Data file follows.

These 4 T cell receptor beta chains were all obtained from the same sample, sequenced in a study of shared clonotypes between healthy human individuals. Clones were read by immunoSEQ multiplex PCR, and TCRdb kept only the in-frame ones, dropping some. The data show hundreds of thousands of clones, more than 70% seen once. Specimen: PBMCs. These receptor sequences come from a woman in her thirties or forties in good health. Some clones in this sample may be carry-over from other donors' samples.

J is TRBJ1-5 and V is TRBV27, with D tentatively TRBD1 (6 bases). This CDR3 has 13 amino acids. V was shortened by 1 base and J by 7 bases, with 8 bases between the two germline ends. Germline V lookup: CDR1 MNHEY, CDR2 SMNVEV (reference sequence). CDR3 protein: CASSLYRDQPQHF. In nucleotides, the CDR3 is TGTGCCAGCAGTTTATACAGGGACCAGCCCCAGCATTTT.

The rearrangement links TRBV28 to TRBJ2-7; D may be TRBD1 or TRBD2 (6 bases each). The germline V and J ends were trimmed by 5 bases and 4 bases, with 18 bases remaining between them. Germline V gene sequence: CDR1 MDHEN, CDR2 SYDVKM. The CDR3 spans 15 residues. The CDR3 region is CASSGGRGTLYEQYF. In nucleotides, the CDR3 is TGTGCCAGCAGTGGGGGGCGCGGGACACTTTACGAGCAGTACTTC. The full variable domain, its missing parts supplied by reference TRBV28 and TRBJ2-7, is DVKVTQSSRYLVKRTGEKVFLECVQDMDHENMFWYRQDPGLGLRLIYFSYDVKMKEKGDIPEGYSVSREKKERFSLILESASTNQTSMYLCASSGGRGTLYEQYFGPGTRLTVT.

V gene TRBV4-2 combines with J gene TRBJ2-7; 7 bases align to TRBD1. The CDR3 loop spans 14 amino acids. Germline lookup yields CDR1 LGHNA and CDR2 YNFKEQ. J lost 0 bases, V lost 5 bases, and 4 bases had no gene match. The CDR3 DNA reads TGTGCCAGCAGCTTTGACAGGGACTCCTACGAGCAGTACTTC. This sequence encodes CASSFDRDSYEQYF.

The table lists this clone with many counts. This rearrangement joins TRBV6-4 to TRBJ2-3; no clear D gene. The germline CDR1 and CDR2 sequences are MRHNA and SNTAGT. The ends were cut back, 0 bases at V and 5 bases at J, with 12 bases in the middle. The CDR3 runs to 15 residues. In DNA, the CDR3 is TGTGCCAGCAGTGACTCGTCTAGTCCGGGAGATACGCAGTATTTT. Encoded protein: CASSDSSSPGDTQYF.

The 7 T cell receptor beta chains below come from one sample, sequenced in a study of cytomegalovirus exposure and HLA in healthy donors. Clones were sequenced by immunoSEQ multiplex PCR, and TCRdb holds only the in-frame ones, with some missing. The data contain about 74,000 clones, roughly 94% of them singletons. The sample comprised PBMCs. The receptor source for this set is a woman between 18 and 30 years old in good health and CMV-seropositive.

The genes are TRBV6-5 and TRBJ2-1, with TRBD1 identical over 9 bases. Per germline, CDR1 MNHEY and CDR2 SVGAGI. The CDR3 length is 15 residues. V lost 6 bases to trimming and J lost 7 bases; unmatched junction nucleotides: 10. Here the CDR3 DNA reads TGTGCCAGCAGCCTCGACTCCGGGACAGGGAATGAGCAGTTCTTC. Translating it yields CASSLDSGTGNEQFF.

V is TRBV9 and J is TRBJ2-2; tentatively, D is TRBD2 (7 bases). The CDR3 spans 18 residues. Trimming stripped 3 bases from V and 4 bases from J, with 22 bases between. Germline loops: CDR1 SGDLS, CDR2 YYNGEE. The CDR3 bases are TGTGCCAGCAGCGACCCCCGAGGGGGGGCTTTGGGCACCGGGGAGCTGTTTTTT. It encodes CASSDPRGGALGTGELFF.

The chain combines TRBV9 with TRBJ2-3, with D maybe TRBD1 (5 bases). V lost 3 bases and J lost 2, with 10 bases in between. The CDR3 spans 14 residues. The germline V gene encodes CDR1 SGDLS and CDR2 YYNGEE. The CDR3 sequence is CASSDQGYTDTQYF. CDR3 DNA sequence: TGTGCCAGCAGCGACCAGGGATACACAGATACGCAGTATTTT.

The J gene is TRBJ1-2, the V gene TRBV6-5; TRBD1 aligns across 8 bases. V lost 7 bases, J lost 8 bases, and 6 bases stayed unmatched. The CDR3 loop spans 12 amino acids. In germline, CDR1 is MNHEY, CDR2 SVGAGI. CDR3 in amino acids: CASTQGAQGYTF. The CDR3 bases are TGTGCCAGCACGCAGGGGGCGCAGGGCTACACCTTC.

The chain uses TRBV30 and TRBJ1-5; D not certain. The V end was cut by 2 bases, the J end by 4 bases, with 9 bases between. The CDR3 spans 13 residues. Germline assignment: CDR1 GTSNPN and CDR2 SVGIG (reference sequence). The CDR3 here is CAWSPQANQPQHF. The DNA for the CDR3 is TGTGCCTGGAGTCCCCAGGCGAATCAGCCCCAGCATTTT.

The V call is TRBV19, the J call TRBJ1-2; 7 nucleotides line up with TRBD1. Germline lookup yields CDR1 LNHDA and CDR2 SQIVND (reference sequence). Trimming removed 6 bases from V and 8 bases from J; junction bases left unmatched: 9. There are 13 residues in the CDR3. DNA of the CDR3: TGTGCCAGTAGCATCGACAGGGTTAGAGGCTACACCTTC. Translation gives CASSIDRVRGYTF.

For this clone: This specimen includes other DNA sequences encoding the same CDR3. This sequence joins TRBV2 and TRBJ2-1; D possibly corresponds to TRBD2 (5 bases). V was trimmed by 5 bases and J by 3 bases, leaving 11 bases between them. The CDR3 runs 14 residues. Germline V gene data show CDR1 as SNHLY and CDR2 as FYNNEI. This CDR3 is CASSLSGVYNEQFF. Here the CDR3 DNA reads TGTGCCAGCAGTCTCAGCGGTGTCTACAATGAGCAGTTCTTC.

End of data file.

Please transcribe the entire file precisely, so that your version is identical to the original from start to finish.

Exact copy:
These 4 T cell receptor beta chains were all obtained from the same sample, sequenced in a study of shared clonotypes between healthy human individuals. Clones were read by immunoSEQ multiplex PCR, and TCRdb kept only the in-frame ones, dropping some. The data show hundreds of thousands of clones, more than 70% seen once. Specimen: PBMCs. These receptor sequences come from a woman in her thirties or forties in good health. Some clones in this sample may be carry-over from other donors' samples.

J is TRBJ1-5 and V is TRBV27, with D tentatively TRBD1 (6 bases). This CDR3 has 13 amino acids. V was shortened by 1 base and J by 7 bases, with 8 bases between the two germline ends. Germline V lookup: CDR1 MNHEY, CDR2 SMNVEV (reference sequence). CDR3 protein: CASSLYRDQPQHF. In nucleotides, the CDR3 is TGTGCCAGCAGTTTATACAGGGACCAGCCCCAGCATTTT.

The rearrangement links TRBV28 to TRBJ2-7; D may be TRBD1 or TRBD2 (6 bases each). The germline V and J ends were trimmed by 5 bases and 4 bases, with 18 bases remaining between them. Germline V gene sequence: CDR1 MDHEN, CDR2 SYDVKM. The CDR3 spans 15 residues. The CDR3 region is CASSGGRGTLYEQYF. In nucleotides, the CDR3 is TGTGCCAGCAGTGGGGGGCGCGGGACACTTTACGAGCAGTACTTC. The full variable domain, its missing parts supplied by reference TRBV28 and TRBJ2-7, is DVKVTQSSRYLVKRTGEKVFLECVQDMDHENMFWYRQDPGLGLRLIYFSYDVKMKEKGDIPEGYSVSREKKERFSLILESASTNQTSMYLCASSGGRGTLYEQYFGPGTRLTVT.

V gene TRBV4-2 combines with J gene TRBJ2-7; 7 bases align to TRBD1. The CDR3 loop spans 14 amino acids. Germline lookup yields CDR1 LGHNA and CDR2 YNFKEQ. J lost 0 bases, V lost 5 bases, and 4 bases had no gene match. The CDR3 DNA reads TGTGCCAGCAGCTTTGACAGGGACTCCTACGAGCAGTACTTC. This sequence encodes CASSFDRDSYEQYF.

The table lists this clone with many counts. This rearrangement joins TRBV6-4 to TRBJ2-3; no clear D gene. The germline CDR1 and CDR2 sequences are MRHNA and SNTAGT. The ends were cut back, 0 bases at V and 5 bases at J, with 12 bases in the middle. The CDR3 runs to 15 residues. In DNA, the CDR3 is TGTGCCAGCAGTGACTCGTCTAGTCCGGGAGATACGCAGTATTTT. Encoded protein: CASSDSSSPGDTQYF.

The 7 T cell receptor beta chains below come from one sample, sequenced in a study of cytomegalovirus exposure and HLA in healthy donors. Clones were sequenced by immunoSEQ multiplex PCR, and TCRdb holds only the in-frame ones, with some missing. The data contain about 74,000 clones, roughly 94% of them singletons. The sample comprised PBMCs. The receptor source for this set is a woman between 18 and 30 years old in good health and CMV-seropositive.

The genes are TRBV6-5 and TRBJ2-1, with TRBD1 identical over 9 bases. Per germline, CDR1 MNHEY and CDR2 SVGAGI. The CDR3 length is 15 residues. V lost 6 bases to trimming and J lost 7 bases; unmatched junction nucleotides: 10. Here the CDR3 DNA reads TGTGCCAGCAGCCTCGACTCCGGGACAGGGAATGAGCAGTTCTTC. Translating it yields CASSLDSGTGNEQFF.

V is TRBV9 and J is TRBJ2-2; tentatively, D is TRBD2 (7 bases). The CDR3 spans 18 residues. Trimming stripped 3 bases from V and 4 bases from J, with 22 bases between. Germline loops: CDR1 SGDLS, CDR2 YYNGEE. The CDR3 bases are TGTGCCAGCAGCGACCCCCGAGGGGGGGCTTTGGGCACCGGGGAGCTGTTTTTT. It encodes CASSDPRGGALGTGELFF.

The chain combines TRBV9 with TRBJ2-3, with D maybe TRBD1 (5 bases). V lost 3 bases and J lost 2, with 10 bases in between. The CDR3 spans 14 residues. The germline V gene encodes CDR1 SGDLS and CDR2 YYNGEE. The CDR3 sequence is CASSDQGYTDTQYF. CDR3 DNA sequence: TGTGCCAGCAGCGACCAGGGATACACAGATACGCAGTATTTT.

The J gene is TRBJ1-2, the V gene TRBV6-5; TRBD1 aligns across 8 bases. V lost 7 bases, J lost 8 bases, and 6 bases stayed unmatched. The CDR3 loop spans 12 amino acids. In germline, CDR1 is MNHEY, CDR2 SVGAGI. CDR3 in amino acids: CASTQGAQGYTF. The CDR3 bases are TGTGCCAGCACGCAGGGGGCGCAGGGCTACACCTTC.

The chain uses TRBV30 and TRBJ1-5; D not certain. The V end was cut by 2 bases, the J end by 4 bases, with 9 bases between. The CDR3 spans 13 residues. Germline assignment: CDR1 GTSNPN and CDR2 SVGIG (reference sequence). The CDR3 here is CAWSPQANQPQHF. The DNA for the CDR3 is TGTGCCTGGAGTCCCCAGGCGAATCAGCCCCAGCATTTT.

The V call is TRBV19, the J call TRBJ1-2; 7 nucleotides line up with TRBD1. Germline lookup yields CDR1 LNHDA and CDR2 SQIVND (reference sequence). Trimming removed 6 bases from V and 8 bases from J; junction bases left unmatched: 9. There are 13 residues in the CDR3. DNA of the CDR3: TGTGCCAGTAGCATCGACAGGGTTAGAGGCTACACCTTC. Translation gives CASSIDRVRGYTF.

For this clone: This specimen includes other DNA sequences encoding the same CDR3. This sequence joins TRBV2 and TRBJ2-1; D possibly corresponds to TRBD2 (5 bases). V was trimmed by 5 bases and J by 3 bases, leaving 11 bases between them. The CDR3 runs 14 residues. Germline V gene data show CDR1 as SNHLY and CDR2 as FYNNEI. This CDR3 is CASSLSGVYNEQFF. Here the CDR3 DNA reads TGTGCCAGCAGTCTCAGCGGTGTCTACAATGAGCAGTTCTTC.